Skip to main content

Media pitching is an art, requiring excellence in clarity, research, relationships, timing, and coordination. Our skilled communications professionals have the experience and connections needed to earn you valuable media coverage with the following considerations in mind.

Planning is paramount
What does your organization want to say and who needs to hear it? Laying the groundwork by outlining your goals and defining your target audience(s) is key. For Elmore’s clients, this occurs during a strategic planning session. Also, at this time, we identify organizational milestones and the potential story angles to captivate our clients’ audiences.

Learn your audience
Where does your audience seek information? An arts patron may look to the Houston Chronicle or Arts and Culture Texas for what’s going on with their favorite local arts organizations, while healthcare audiences may read Modern Healthcare or other industry trade publications. Research where your audiences are getting their news. “Media” is a general term with breadth; at Elmore, we focus our efforts on targeted publications to maximize impact where your audiences are found.

Find your angle
Most stories are multi-faceted and have multiple components that may be of interest. By understanding the interests of the journalist you want to engage, you can shape the story angle to what is relevant to them and will entice them to cover your story.

In some circumstances, you may elect to offer an exclusive to one reporter or an embargoed story to one or more reporters in advance of an official announcement. Elmore has the expertise to help you determine whether this is the right strategy for your news and execute accordingly.

Crafting the pitch
The pitch, or initial outreach to a reporter to cover your news, is arguably the most critical element of media outreach. It is an art form itself. It must capture the reporter’s attention quickly and show relevance and timeliness. The pitch includes the news to be shared and describes the specific story angle of most interest.  It always extends an invitation for further dialogue, and usually offers an interview opportunity with a representative from your organization.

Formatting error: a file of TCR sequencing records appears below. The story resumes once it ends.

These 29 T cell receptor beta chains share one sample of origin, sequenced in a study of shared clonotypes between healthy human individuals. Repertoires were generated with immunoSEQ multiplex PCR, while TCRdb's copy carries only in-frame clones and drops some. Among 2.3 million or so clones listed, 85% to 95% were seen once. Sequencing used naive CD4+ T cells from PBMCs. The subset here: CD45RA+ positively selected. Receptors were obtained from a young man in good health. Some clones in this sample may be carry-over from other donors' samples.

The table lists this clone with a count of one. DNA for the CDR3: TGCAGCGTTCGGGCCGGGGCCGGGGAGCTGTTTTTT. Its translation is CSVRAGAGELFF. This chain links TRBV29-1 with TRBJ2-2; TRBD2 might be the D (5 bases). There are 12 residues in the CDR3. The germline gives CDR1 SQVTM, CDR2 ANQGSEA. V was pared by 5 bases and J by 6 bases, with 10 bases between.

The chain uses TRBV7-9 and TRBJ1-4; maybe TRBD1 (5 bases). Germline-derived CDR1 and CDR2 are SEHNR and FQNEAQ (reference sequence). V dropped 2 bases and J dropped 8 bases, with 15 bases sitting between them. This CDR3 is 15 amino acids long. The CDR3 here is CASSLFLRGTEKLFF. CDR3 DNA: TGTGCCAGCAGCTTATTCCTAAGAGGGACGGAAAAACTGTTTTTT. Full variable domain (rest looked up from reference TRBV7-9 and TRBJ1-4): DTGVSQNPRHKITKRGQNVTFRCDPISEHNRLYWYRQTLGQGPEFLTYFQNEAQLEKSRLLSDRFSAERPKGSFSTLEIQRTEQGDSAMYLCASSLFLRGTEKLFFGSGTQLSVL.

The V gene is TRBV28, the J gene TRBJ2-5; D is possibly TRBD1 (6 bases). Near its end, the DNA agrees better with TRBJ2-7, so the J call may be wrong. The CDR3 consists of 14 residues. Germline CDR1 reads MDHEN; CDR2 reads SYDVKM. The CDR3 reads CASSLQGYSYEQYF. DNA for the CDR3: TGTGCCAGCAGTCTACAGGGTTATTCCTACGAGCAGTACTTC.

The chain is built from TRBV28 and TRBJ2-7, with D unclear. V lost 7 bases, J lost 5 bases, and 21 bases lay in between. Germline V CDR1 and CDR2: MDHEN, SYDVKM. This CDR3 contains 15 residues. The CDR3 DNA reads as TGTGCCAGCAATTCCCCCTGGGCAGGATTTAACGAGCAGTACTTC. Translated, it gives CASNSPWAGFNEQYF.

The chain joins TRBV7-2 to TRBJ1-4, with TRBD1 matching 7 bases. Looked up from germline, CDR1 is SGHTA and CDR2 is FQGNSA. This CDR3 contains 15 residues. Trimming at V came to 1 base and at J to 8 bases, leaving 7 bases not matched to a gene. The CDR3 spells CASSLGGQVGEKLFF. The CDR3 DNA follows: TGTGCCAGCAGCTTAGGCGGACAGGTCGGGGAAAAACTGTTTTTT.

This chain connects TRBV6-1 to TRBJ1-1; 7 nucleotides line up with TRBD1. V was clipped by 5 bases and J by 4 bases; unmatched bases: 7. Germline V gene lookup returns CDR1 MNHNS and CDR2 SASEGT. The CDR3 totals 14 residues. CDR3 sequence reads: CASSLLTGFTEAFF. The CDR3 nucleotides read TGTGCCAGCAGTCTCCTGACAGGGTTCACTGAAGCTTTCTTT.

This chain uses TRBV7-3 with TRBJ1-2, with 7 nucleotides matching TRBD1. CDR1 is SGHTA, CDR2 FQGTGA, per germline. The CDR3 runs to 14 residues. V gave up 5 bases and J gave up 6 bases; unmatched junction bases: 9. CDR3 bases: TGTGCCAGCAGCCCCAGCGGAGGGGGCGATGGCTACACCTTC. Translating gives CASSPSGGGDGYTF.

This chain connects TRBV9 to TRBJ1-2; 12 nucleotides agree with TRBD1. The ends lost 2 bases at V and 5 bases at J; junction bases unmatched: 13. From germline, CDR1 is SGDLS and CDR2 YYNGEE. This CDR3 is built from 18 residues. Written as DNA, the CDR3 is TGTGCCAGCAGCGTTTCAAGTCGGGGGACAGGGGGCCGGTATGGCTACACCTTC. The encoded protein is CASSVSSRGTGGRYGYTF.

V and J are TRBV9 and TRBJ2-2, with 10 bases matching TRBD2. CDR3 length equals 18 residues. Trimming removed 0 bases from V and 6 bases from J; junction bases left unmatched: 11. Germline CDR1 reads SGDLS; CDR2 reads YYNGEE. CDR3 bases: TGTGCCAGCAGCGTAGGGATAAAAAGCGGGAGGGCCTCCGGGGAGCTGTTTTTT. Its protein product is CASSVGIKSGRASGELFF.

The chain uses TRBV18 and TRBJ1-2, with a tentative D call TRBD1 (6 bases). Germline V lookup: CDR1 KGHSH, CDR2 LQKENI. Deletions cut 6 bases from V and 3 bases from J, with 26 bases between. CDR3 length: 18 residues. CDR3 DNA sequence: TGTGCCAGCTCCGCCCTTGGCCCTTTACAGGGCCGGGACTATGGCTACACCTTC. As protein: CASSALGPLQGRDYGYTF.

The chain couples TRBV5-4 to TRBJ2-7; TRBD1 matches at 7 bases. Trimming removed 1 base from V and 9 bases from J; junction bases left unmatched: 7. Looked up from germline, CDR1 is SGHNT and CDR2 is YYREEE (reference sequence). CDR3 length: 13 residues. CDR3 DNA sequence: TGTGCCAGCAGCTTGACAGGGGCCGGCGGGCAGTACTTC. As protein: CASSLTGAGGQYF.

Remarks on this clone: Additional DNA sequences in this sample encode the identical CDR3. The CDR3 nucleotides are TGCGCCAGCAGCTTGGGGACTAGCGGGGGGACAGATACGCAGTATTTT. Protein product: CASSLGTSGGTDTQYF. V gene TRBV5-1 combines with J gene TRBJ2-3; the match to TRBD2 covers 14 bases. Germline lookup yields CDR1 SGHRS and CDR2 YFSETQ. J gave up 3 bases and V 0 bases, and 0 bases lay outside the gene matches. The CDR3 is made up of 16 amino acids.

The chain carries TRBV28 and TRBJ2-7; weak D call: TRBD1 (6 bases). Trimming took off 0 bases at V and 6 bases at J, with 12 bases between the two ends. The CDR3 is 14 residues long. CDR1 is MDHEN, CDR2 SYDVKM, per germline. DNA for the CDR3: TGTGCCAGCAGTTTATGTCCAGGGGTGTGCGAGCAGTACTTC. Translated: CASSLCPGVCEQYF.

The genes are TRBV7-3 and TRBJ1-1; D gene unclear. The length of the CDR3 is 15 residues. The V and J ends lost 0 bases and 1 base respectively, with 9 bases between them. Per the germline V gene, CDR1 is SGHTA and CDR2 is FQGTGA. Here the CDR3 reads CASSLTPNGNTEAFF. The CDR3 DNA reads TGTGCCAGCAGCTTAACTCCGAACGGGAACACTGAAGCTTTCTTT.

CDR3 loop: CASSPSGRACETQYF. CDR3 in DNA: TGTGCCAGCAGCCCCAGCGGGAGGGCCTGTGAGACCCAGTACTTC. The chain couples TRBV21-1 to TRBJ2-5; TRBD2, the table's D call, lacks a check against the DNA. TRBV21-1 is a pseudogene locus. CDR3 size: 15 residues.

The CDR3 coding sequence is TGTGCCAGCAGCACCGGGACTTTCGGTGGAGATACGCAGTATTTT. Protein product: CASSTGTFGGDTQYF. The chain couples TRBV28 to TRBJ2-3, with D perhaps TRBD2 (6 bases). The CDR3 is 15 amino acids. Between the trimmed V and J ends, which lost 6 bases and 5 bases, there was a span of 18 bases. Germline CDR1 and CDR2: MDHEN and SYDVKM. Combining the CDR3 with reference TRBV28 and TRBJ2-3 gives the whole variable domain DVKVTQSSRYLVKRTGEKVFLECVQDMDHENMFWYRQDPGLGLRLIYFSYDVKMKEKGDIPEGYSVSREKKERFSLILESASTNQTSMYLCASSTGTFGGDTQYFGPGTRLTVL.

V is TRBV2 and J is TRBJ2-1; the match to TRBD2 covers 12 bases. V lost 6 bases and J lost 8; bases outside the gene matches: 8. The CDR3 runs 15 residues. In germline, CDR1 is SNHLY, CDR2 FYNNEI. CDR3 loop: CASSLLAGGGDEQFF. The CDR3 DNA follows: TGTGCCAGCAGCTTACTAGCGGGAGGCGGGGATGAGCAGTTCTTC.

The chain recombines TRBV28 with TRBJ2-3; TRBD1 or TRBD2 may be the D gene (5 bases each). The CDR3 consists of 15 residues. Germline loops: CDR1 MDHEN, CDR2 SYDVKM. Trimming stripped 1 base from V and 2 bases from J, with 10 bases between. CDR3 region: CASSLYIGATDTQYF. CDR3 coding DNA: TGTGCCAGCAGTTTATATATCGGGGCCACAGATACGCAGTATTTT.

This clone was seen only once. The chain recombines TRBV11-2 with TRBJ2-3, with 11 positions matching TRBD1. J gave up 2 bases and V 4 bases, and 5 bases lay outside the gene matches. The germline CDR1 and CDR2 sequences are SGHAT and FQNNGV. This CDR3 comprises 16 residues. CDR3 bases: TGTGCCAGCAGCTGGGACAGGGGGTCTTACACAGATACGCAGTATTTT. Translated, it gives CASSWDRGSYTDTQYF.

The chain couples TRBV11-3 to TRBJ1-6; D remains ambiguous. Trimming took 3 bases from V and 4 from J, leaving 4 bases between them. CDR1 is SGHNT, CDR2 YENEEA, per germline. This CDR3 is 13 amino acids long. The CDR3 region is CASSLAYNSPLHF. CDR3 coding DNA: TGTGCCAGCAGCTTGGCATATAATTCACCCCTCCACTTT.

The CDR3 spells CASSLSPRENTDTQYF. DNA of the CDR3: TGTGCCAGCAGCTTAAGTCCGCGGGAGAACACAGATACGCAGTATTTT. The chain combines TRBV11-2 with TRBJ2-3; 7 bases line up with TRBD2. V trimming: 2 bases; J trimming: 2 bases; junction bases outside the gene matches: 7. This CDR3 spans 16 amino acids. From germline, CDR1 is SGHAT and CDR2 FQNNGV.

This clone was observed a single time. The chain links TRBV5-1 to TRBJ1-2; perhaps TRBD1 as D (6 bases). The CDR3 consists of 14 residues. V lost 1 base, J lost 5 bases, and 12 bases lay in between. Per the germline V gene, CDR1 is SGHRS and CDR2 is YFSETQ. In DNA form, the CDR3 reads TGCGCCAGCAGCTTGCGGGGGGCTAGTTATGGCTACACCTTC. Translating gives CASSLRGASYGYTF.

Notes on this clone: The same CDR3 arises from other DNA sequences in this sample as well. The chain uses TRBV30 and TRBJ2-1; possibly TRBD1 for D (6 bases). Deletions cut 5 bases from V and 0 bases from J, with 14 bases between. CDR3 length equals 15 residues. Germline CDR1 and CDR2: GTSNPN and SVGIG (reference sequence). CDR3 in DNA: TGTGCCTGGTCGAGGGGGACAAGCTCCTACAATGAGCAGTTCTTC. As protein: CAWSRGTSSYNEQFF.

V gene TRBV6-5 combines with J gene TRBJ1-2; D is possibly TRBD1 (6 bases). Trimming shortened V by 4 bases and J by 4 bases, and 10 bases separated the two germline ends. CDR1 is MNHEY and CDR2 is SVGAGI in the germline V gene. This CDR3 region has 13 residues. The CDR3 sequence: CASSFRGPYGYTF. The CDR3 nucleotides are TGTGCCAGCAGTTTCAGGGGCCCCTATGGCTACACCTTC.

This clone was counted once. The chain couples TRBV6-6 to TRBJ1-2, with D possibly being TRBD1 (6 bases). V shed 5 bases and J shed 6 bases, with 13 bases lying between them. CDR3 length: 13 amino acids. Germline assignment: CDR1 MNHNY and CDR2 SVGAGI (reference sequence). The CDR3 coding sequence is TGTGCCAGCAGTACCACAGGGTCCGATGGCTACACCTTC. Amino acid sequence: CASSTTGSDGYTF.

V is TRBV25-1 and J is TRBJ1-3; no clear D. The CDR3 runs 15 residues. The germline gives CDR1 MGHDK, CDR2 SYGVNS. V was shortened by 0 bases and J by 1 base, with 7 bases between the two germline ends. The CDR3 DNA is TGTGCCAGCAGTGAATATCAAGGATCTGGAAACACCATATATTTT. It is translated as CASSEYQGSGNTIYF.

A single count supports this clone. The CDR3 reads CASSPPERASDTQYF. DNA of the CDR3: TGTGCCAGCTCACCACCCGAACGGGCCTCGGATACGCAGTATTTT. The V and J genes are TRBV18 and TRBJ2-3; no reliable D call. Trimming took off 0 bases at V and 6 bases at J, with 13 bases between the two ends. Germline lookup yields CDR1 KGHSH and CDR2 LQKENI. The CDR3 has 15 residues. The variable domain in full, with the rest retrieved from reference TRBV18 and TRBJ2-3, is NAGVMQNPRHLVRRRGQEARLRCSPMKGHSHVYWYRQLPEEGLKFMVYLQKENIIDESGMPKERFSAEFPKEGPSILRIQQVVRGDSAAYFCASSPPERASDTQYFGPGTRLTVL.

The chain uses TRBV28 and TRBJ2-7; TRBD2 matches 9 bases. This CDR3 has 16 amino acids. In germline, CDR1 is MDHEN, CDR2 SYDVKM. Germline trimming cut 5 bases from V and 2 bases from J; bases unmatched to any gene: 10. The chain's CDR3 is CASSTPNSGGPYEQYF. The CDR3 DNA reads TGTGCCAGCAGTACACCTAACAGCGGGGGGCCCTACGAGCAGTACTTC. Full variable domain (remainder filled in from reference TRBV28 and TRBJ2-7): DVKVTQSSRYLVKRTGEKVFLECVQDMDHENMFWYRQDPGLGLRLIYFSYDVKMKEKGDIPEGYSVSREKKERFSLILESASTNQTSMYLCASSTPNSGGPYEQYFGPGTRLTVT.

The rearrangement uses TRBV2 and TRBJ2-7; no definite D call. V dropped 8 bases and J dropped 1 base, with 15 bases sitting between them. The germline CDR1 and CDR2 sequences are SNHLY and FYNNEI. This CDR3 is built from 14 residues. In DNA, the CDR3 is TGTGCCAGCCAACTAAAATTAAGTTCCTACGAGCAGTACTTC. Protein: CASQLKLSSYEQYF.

Be prepared
With a pitch or as follow-up to a pitch, you may also need to provide supporting materials like a press release, data points, additional images, and/or who will be the voice of the story for an interview.  If the person speaking on behalf of your organization needs to be trained, do this in advance of reaching out to any reporter. Elmore facilitates media training and can be a resource for you.

Follow up
Reporters may or may not reply to a pitch right away. They receive hundreds of story ideas a week, and often have to get buy in from their editor or producer. Follow up strategically and professionally and limit the number of times you reach out. When following up, be thoughtful in your approach and thank them for considering your story.

Be flexible
If a reporter shows interest in the pitch, the goal is to collaborate on a story that satisfies all parties. Sometimes a reporter has a different angle in mind, or, perhaps, rather than devote an entire article to one entity, they want to include multiple examples in one story to show a trend. It’s also possible they choose to use the spokesperson as a subject matter expert on a different story. Flexibility affords you exposure, even if the story looks different than originally imagined.

And while not every pitch will result in a published story, there is great benefit to the pitching process. The pitched reporter now has an awareness of your organization and may be more likely to follow future news or even cover a story in the future.

At Elmore, we pitch media with thoughtfulness and respect. We consider members of the media our partners in sharing stories that are meaningful to the right audiences. We have spent decades building relationships with various media contacts to allow us to share our clients’ stories. Let us know what stories we can help you tell!